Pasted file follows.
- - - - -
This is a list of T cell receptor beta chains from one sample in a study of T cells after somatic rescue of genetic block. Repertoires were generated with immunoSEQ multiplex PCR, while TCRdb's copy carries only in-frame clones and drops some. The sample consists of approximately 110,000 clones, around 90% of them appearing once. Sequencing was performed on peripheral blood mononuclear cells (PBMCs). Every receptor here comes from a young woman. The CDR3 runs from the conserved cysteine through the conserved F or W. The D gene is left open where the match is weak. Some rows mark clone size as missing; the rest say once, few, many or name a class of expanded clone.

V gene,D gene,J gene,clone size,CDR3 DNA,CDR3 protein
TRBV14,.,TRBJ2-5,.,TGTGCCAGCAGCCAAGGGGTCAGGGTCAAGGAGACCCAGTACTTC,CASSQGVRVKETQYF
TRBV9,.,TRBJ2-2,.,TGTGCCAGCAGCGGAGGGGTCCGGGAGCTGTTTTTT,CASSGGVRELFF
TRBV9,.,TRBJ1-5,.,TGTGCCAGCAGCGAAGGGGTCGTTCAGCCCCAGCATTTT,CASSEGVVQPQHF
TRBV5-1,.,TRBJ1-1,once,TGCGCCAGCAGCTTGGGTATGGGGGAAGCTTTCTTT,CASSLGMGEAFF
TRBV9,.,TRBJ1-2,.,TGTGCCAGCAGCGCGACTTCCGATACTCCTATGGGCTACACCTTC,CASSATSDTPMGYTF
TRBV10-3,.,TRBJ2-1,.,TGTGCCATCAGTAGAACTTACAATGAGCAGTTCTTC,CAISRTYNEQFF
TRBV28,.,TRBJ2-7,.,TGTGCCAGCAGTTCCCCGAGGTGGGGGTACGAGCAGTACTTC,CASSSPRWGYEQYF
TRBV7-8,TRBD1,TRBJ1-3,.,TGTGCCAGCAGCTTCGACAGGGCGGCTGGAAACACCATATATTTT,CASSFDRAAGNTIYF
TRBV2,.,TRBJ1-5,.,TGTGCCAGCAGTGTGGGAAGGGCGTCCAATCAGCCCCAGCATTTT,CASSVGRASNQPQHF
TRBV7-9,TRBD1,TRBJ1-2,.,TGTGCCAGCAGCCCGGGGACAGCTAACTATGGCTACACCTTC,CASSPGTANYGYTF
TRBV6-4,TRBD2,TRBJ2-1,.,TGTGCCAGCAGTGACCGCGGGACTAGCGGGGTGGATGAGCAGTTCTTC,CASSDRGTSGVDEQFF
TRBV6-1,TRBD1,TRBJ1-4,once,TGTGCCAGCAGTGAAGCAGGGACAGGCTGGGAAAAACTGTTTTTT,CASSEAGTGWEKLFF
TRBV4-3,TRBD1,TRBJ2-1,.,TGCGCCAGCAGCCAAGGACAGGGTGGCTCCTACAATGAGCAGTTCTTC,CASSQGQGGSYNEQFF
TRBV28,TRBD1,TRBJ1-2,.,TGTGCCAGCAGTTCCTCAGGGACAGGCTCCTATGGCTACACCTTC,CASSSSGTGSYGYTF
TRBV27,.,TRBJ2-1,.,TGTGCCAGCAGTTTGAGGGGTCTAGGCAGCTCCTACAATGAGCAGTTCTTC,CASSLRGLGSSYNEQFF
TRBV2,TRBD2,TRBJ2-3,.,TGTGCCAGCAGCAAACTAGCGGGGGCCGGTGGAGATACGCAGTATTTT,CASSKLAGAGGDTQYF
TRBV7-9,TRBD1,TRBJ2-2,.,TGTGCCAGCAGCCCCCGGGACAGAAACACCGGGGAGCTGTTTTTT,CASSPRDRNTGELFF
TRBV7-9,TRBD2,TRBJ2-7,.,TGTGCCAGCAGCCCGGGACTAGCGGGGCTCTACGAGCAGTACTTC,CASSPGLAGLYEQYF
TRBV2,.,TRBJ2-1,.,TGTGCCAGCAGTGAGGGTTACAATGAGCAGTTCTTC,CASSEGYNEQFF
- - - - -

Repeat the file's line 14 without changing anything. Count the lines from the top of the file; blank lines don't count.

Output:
TRBV6-1,TRBD1,TRBJ1-4,once,TGTGCCAGCAGTGAAGCAGGGACAGGCTGGGAAAAACTGTTTTTT,CASSEAGTGWEKLFF